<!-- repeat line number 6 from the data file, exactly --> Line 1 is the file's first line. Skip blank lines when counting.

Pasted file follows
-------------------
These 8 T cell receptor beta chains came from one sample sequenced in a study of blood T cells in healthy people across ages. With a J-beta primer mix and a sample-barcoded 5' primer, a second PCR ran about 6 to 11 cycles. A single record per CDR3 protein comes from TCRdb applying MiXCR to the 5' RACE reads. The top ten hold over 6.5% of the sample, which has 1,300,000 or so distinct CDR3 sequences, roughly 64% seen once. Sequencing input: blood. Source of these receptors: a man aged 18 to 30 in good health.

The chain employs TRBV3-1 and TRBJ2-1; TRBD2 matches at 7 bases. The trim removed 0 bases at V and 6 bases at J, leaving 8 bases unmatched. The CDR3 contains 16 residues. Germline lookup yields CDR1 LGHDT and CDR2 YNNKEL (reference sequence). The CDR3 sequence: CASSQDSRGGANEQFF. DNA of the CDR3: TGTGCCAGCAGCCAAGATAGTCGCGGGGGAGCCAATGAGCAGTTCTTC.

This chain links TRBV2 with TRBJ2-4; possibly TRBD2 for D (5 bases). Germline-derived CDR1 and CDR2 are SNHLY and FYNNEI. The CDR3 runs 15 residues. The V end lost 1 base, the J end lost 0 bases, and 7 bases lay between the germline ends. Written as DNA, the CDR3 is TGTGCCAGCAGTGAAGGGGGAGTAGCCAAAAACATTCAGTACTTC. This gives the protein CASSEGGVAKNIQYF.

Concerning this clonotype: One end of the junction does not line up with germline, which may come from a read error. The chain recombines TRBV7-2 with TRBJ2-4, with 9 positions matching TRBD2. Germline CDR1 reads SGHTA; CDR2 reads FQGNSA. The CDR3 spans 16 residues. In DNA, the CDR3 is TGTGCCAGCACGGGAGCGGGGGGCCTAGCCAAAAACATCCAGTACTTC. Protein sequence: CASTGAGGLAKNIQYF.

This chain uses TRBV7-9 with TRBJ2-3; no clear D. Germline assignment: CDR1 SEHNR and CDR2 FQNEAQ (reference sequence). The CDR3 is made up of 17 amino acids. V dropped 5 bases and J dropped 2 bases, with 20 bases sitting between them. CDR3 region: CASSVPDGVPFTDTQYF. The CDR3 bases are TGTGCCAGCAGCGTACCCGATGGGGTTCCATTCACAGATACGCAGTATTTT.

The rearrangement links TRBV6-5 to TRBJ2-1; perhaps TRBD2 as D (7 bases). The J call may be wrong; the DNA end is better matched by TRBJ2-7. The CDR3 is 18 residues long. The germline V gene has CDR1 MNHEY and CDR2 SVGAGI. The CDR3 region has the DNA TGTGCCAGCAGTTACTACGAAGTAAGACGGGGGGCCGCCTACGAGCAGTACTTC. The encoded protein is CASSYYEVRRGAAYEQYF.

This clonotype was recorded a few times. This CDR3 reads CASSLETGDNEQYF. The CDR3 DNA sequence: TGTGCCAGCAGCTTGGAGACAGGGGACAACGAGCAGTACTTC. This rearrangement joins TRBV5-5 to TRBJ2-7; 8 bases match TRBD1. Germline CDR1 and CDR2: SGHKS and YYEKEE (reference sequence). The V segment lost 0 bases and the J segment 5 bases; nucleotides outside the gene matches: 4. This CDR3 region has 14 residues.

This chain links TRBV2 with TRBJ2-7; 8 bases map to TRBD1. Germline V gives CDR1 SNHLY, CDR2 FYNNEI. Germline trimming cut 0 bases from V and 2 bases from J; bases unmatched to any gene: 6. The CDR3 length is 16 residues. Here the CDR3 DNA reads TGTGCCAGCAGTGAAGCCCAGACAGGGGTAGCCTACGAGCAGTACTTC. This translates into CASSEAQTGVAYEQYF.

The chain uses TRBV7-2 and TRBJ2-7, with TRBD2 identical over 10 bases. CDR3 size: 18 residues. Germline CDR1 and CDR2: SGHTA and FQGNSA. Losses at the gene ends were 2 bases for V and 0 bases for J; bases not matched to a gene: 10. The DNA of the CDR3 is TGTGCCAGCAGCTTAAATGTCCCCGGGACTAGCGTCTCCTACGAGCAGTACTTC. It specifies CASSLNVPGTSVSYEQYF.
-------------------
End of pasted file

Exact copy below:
The rearrangement links TRBV6-5 to TRBJ2-1; perhaps TRBD2 as D (7 bases). The J call may be wrong; the DNA end is better matched by TRBJ2-7. The CDR3 is 18 residues long. The germline V gene has CDR1 MNHEY and CDR2 SVGAGI. The CDR3 region has the DNA TGTGCCAGCAGTTACTACGAAGTAAGACGGGGGGCCGCCTACGAGCAGTACTTC. The encoded protein is CASSYYEVRRGAAYEQYF.